A proposed change to North Carolina's ridge protection law unveiled Tuesday would prevent large-scale wind energy production in the mountains.
At the urging of some mountain senators, the state Senate Finance Committee added the restrictions to a bill moving through the General Assembly that will shape where windmills are allowed to be built statewide.
Senate lawmakers this afternoon brought the state a step closer to a total ban on commercial wind development on North Caorlina's mountain tops with an overwhelming vote in the Senate Finance Committee of the General Assembly.
Panel members agreed to restrict wind power development to residential uses on towers limited to 100 feet tall. That restriction prohibits commercial wind farms, which link multiple turbines that can exceed 300 feet.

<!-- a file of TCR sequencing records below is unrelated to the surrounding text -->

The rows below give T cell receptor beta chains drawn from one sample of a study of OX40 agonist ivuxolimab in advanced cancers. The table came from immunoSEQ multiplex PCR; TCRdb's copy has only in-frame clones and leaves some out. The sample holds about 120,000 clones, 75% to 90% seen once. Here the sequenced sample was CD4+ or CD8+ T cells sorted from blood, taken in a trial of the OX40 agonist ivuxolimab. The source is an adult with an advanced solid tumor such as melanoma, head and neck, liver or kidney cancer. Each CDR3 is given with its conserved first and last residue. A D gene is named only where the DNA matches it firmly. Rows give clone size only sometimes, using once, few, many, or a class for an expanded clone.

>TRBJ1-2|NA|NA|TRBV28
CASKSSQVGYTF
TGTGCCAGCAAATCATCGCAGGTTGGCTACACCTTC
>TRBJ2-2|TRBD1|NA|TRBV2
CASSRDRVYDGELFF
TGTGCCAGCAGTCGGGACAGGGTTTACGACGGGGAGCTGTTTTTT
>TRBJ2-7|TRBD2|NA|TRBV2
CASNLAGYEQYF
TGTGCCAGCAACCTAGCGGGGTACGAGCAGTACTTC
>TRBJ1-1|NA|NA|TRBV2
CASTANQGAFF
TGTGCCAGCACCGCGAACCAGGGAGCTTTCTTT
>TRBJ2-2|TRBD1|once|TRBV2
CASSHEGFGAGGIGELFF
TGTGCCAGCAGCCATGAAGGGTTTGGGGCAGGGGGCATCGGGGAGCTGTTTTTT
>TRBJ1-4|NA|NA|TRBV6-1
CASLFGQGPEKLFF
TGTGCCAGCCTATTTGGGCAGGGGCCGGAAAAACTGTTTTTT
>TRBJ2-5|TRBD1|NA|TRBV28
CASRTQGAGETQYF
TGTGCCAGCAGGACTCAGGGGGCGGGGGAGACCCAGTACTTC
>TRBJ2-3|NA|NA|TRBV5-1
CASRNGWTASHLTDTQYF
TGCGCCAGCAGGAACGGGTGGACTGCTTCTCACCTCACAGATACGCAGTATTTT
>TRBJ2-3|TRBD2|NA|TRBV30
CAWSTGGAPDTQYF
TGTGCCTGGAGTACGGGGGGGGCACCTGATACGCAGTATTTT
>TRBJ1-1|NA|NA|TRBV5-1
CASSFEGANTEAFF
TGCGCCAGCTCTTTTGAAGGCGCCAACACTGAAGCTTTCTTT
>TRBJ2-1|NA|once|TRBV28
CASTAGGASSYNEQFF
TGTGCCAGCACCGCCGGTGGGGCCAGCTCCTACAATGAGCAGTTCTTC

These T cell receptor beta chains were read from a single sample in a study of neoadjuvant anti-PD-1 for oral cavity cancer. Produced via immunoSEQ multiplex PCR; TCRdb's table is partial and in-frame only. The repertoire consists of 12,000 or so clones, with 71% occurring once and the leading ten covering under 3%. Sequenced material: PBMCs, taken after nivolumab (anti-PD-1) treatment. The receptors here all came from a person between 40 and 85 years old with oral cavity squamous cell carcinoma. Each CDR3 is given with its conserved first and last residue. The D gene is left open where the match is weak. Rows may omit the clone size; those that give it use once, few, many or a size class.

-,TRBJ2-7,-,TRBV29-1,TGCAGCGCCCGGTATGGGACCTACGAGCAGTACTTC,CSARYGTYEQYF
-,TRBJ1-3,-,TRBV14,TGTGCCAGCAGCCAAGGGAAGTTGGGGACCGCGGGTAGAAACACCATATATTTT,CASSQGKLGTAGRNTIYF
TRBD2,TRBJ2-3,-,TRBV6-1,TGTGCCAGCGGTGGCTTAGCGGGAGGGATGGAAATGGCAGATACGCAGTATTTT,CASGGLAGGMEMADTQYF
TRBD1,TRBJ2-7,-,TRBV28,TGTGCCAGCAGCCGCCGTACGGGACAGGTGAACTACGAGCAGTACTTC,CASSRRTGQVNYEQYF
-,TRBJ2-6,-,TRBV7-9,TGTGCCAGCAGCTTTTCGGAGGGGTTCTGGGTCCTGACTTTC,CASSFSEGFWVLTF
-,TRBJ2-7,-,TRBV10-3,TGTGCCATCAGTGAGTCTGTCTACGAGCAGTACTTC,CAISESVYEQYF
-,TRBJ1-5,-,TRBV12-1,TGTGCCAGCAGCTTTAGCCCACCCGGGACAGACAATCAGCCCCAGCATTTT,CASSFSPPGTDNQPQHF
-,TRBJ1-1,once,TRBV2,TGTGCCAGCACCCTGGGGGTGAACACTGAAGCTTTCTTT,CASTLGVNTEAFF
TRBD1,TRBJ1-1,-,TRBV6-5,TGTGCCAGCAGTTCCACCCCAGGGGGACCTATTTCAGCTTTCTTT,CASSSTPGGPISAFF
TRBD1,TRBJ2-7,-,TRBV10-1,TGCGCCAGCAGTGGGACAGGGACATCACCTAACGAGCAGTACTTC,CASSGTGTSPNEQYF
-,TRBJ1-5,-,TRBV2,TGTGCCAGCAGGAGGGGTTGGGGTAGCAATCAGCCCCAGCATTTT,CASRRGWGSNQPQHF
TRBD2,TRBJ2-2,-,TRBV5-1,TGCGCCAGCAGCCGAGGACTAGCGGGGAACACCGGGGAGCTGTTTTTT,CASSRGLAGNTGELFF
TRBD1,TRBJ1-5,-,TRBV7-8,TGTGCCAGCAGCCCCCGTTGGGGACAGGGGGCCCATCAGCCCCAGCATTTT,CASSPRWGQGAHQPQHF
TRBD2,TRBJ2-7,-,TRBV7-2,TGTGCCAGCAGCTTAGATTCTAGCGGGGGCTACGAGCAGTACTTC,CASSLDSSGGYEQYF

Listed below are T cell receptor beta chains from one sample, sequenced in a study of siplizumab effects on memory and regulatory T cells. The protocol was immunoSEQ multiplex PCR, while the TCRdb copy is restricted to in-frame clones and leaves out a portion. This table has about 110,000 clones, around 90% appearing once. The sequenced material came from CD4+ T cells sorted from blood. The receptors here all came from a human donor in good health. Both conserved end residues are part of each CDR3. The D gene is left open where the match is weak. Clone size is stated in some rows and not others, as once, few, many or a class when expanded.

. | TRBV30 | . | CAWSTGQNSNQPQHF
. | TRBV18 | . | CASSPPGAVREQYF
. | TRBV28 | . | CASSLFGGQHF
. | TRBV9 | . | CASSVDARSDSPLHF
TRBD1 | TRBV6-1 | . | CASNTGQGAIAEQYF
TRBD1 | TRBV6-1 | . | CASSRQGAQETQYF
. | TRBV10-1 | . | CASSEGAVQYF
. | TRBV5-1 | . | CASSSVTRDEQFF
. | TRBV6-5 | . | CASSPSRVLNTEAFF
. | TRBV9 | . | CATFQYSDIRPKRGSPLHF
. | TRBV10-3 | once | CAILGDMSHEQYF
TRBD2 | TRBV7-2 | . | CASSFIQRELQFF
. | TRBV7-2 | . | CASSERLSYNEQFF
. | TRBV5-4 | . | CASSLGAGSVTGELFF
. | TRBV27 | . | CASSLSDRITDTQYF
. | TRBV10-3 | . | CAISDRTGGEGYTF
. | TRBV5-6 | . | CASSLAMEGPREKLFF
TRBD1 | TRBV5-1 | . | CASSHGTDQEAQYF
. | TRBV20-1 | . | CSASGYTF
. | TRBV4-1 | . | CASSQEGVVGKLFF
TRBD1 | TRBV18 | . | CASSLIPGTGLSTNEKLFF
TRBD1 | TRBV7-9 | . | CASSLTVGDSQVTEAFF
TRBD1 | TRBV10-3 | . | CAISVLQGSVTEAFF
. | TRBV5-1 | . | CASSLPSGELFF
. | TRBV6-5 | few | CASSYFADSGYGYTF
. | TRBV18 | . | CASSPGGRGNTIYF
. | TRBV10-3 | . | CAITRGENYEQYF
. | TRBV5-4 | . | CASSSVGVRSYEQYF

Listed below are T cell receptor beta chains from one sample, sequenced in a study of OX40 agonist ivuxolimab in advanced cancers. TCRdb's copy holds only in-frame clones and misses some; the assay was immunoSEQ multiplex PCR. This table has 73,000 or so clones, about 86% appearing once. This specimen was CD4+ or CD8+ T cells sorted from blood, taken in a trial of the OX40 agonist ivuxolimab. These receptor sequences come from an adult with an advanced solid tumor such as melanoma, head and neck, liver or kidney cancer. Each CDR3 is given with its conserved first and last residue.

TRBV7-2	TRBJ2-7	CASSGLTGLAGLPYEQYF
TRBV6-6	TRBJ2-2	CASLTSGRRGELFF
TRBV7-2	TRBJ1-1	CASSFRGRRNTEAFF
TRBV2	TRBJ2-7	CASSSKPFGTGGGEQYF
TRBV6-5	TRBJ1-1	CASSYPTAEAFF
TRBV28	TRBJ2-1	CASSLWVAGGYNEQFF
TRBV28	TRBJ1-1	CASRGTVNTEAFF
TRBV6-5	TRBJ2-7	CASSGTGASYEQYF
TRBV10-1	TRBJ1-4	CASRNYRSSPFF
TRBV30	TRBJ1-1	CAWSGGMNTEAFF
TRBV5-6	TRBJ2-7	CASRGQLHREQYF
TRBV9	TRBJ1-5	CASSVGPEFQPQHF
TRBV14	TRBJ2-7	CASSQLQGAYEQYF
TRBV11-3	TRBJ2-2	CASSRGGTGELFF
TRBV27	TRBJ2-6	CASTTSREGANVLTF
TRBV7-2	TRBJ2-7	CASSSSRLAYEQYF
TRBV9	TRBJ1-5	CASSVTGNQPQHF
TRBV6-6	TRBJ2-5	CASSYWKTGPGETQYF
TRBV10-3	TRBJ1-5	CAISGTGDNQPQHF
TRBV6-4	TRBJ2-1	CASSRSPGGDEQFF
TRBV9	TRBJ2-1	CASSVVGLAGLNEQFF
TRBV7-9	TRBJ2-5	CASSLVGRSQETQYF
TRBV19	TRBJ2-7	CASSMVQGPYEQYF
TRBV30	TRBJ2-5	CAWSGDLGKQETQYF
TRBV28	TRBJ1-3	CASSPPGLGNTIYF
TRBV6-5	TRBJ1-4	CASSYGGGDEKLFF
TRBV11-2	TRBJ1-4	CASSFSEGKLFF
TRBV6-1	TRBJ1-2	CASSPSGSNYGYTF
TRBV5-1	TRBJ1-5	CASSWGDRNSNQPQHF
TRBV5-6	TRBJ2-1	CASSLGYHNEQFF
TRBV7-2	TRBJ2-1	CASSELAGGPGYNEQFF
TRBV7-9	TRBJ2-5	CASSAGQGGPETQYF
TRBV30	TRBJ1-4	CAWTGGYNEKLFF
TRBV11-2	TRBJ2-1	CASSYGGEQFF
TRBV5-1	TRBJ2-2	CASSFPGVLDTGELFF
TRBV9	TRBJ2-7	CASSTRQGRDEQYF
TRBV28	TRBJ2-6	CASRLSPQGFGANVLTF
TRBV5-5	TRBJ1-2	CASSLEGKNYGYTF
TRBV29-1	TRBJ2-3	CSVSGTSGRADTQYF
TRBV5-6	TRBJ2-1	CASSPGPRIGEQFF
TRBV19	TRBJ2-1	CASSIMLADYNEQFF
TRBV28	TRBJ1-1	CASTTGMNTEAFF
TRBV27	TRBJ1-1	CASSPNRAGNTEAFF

Local and global environmental worries ran into each other Wednesday on the floor of the state Senate.
"It's a competing environmental issue," state Sen. Joe Sam Queen told fellow senators, "developing alternative wind energy and preserving the beauty of the mountains."
Senate Democrats from Western North Carolina sparred over whether windmills should be allowed to line ridge tops.
State lawmakers held off voting Tuesday on a proposal to ban wind power development in the mountains of western North Carolina. The delay was met with relief by wind power advocates who harbor dreams of erecting windmills in the Appalachian mountains, home to some of the best wind energy resources in the nation.
The commissioners voted unanimously Monday for a resolution which called for much stricter regulation by the state of wind and solar energy projects to ensure they do not encroach on military training areas or routes.
Rows of wind turbines are unlikely to be spinning atop mountain ridges anytime soon.
A Senate committee on Wednesday rejected a proposal that would have paved the way for large-scale wind energy production in the mountains.
Large wind turbines are banned under the state's interpretation of a law restricting ridge development. The Agriculture Committee advanced a proposal that would keep it that way, changing the ridge law to cement the ban.